Paul1950 is offline  
Sep 24th, 2010, 04:05 AM
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We didn't eat at La Piscina on our last trip (the no reservations routine,) but at a more modest-looking place down the Zattere near the vap stop, where the food far exceeded our expectations and the view was still wonderful.
tarquin is offline  
Sep 24th, 2010, 05:22 AM
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tarq: I think I know the place you're talking about. We considered it, but rejected it because of its proxomity to the boat stop. Bad decision on our part.

Anyway, here’s a little more.
Getting around: The apartment was in a great location, so we were able to walk to a lot of places. I wish I had brought a pedometer with us, because I’m sure we walked 100 miles. As for using the vaporetto, we decided to buy the 72-hour tix for 33 euros, which allows you unlimited use during that period. Otherwise, the 6.50-euro cost per trip is just outrageous if you’re going to use the vaporetto a lot. (You can get tix for longer than 72 hrs, but I can’t remember the cost or time block the covered.) It’s something you have to plan out to determine if you’re going to get your money’s worth by buying the time blocks. If you don’t think you’re going to spend much time on the vaporetto, then you can skip the whole thing.
Most of the times, the vaporetti were very crowded, so it’s not a pleasurable ride – more utilitarian than anything else, but that’s what they’re supposed to be all about. As a possible “pleasure trip,” you could try to get seats on the open front part of the boat, and see Venice that way. We did a little bit of that, and it’s nice if the weather’s good.
Getting to and from the airport: We used the Alilaguna boat to get from the airport to Venice. It’s 13.50 euros and makes a several stops. To get from the airport to our stop near San Marco took about an hour and 15 minutes. I’m told there’s a “fast boat” but it’s really not that much faster.
We spent our last night at the Titian Inn near the airport (recommended -- more on that later). So we had to figure out how to get there from Venice that night. Our choice was to splurge and take a water taxi to the airport – about 90 euros – and then take the free shuttle form the airport to the Titian. The water taxi was great. We left as the sun was setting. Sat in the back as the driver weaved east on the Grand Canal and then through some small, shortcut canals to open water north of Venice and to the airport. It was a great way to end the trip.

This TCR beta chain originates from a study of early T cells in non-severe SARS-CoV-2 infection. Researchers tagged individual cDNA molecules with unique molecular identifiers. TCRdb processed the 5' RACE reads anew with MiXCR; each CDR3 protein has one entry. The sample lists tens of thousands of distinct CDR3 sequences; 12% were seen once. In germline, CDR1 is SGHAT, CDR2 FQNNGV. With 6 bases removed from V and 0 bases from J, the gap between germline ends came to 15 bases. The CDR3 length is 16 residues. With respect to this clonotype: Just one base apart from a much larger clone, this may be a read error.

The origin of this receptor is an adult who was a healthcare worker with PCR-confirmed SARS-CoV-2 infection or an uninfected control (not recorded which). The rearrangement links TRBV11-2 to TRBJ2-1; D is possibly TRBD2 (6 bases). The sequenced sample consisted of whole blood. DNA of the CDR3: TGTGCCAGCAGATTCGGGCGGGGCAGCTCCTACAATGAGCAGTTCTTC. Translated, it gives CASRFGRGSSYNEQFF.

Otherwise, you can:
take the Alilaguna back to the airport
take the vaporetto to Piazalle Roma and take a land taxi to the airport or
(cheapest way) take the vaporetto to P.R. and then take the public bus to the airport

More later.
k9korps is offline  
Sep 24th, 2010, 05:25 AM
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I'd like more details about your apartment please. Thanks.
iamq is offline  
Sep 25th, 2010, 01:55 AM
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iam: As mentioned, we used, run by Maurizio and Denise.

Their website -- -- is a little different from some of the other sites. What they prefer is that you email them with your requirements: # of bedrooms, locations, etc. Then they'll email you back with a list and complete descriptions and photos of the available apts. that meet your criteria.

Our apartment was near the San Maurizio area, and just a few steps from the grand canal. Excellent location. It had one large bedroom with a Q-size bed and another very small bedroom with a daybed. There was a full bathroom at the end of a hall and a half bath off the master bedroom. Small but reasonably modern kitchen. Living/dining area. Washing machine. Hair dryer. You have to go up two flights of steps, no elevator. The place was immaculate. The one drawback was that it obviously was owned by an older woman, and the bathroom had a tub and one of those handheld nozzles, but no shower. (I never can figure out why someone would do that, and not just install a shower curtain, with handheld shower, around the tub.)

We booked the place for 8 nights for 1500 euros. Let me know if you have specific questions.
k9korps is offline  
Oct 1st, 2010, 01:02 PM
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Printing for slow reading Venice is our next vacation.
Dayenu is offline  
Oct 1st, 2010, 02:08 PM
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annhig is offline